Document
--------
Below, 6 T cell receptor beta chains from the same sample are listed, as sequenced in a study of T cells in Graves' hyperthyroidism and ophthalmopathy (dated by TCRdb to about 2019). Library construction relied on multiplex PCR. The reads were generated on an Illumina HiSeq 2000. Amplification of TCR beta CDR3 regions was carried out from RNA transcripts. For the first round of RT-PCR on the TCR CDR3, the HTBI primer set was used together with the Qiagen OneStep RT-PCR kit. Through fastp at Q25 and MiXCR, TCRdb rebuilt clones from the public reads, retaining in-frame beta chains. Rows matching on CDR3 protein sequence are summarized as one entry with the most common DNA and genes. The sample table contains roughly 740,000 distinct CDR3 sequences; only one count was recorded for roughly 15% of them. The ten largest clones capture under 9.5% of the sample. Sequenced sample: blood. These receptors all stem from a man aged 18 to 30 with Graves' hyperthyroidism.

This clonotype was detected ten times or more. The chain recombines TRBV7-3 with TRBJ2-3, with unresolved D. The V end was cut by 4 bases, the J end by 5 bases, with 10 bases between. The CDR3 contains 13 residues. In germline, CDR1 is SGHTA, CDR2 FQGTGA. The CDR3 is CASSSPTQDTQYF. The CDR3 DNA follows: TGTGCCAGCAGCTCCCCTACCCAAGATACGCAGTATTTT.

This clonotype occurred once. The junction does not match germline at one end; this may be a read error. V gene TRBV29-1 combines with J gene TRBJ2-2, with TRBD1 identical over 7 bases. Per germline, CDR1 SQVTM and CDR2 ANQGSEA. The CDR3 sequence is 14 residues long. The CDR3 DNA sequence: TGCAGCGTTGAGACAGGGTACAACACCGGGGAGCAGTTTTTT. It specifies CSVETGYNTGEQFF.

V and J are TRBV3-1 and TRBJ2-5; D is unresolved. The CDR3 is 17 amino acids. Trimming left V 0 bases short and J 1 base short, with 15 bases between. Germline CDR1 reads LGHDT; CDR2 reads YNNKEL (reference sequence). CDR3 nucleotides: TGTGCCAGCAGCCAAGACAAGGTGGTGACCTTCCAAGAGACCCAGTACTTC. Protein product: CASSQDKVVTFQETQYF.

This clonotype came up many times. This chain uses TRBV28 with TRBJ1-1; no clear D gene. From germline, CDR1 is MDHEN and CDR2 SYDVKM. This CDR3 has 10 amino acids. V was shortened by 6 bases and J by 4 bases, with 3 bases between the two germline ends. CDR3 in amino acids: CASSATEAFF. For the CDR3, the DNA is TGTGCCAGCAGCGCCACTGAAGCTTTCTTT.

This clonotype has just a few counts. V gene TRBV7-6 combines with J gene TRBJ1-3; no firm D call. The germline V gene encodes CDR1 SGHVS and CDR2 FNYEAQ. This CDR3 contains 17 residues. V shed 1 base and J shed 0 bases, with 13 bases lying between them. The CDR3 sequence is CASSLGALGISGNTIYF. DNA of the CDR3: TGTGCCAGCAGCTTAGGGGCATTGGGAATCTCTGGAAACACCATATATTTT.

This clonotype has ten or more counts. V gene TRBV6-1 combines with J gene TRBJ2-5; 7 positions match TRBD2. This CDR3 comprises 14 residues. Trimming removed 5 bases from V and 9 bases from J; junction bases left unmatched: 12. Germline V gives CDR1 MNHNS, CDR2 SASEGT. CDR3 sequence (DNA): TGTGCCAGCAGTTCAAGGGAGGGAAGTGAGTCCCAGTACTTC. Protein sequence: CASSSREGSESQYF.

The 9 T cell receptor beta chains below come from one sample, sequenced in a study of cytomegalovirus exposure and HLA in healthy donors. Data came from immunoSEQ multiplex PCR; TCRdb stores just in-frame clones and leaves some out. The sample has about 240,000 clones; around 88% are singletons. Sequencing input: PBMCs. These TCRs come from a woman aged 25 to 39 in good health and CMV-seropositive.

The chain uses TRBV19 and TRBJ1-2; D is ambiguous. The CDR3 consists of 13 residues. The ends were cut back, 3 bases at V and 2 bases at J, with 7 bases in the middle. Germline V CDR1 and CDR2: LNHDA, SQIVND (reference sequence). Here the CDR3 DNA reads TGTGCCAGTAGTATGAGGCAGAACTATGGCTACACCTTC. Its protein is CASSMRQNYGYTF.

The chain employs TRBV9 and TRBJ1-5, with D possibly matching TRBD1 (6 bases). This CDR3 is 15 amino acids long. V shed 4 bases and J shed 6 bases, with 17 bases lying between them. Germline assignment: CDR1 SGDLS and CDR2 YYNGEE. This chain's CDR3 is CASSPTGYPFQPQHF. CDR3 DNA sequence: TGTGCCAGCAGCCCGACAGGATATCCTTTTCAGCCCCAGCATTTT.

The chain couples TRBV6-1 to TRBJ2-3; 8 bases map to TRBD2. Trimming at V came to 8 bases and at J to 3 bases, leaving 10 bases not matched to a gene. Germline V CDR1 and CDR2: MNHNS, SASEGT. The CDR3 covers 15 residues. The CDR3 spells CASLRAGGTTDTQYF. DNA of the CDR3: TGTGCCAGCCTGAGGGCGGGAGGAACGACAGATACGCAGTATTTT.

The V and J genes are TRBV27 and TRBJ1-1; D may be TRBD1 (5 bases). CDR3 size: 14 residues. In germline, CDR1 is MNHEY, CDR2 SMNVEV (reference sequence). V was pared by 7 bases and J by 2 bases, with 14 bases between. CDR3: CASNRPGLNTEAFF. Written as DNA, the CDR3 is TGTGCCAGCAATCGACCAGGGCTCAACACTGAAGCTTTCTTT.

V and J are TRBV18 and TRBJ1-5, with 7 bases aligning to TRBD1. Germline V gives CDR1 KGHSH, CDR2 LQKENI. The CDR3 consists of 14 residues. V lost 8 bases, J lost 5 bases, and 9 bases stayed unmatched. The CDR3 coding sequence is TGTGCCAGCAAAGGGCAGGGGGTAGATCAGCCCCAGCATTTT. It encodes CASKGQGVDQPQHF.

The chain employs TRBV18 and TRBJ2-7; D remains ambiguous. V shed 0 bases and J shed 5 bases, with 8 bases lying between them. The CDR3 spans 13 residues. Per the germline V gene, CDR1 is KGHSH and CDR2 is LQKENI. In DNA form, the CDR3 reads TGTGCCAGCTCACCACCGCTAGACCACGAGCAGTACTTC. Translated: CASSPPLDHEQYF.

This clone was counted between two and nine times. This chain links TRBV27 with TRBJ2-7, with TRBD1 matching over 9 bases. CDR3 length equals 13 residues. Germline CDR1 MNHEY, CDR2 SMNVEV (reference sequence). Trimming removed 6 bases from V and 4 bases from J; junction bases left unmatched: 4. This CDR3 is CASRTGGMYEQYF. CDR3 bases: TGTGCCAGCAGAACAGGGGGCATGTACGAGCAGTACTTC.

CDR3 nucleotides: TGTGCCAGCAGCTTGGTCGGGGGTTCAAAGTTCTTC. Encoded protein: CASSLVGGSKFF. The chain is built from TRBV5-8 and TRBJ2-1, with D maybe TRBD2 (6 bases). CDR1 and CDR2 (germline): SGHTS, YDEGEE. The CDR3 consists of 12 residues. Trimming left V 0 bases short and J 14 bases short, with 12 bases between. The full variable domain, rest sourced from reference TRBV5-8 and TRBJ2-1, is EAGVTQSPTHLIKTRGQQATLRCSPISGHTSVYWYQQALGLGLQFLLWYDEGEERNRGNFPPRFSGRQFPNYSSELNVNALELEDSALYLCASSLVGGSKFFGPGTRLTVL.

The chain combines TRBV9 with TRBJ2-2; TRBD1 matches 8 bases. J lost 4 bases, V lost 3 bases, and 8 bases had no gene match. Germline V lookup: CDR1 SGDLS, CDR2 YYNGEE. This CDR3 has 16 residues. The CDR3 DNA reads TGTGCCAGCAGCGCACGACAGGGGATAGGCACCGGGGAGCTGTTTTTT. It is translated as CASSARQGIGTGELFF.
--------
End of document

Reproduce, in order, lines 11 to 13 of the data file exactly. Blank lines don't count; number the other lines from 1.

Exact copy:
The chain couples TRBV6-1 to TRBJ2-3; 8 bases map to TRBD2. Trimming at V came to 8 bases and at J to 3 bases, leaving 10 bases not matched to a gene. Germline V CDR1 and CDR2: MNHNS, SASEGT. The CDR3 covers 15 residues. The CDR3 spells CASLRAGGTTDTQYF. DNA of the CDR3: TGTGCCAGCCTGAGGGCGGGAGGAACGACAGATACGCAGTATTTT.

The V and J genes are TRBV27 and TRBJ1-1; D may be TRBD1 (5 bases). CDR3 size: 14 residues. In germline, CDR1 is MNHEY, CDR2 SMNVEV (reference sequence). V was pared by 7 bases and J by 2 bases, with 14 bases between. CDR3: CASNRPGLNTEAFF. Written as DNA, the CDR3 is TGTGCCAGCAATCGACCAGGGCTCAACACTGAAGCTTTCTTT.

V and J are TRBV18 and TRBJ1-5, with 7 bases aligning to TRBD1. Germline V gives CDR1 KGHSH, CDR2 LQKENI. The CDR3 consists of 14 residues. V lost 8 bases, J lost 5 bases, and 9 bases stayed unmatched. The CDR3 coding sequence is TGTGCCAGCAAAGGGCAGGGGGTAGATCAGCCCCAGCATTTT. It encodes CASKGQGVDQPQHF.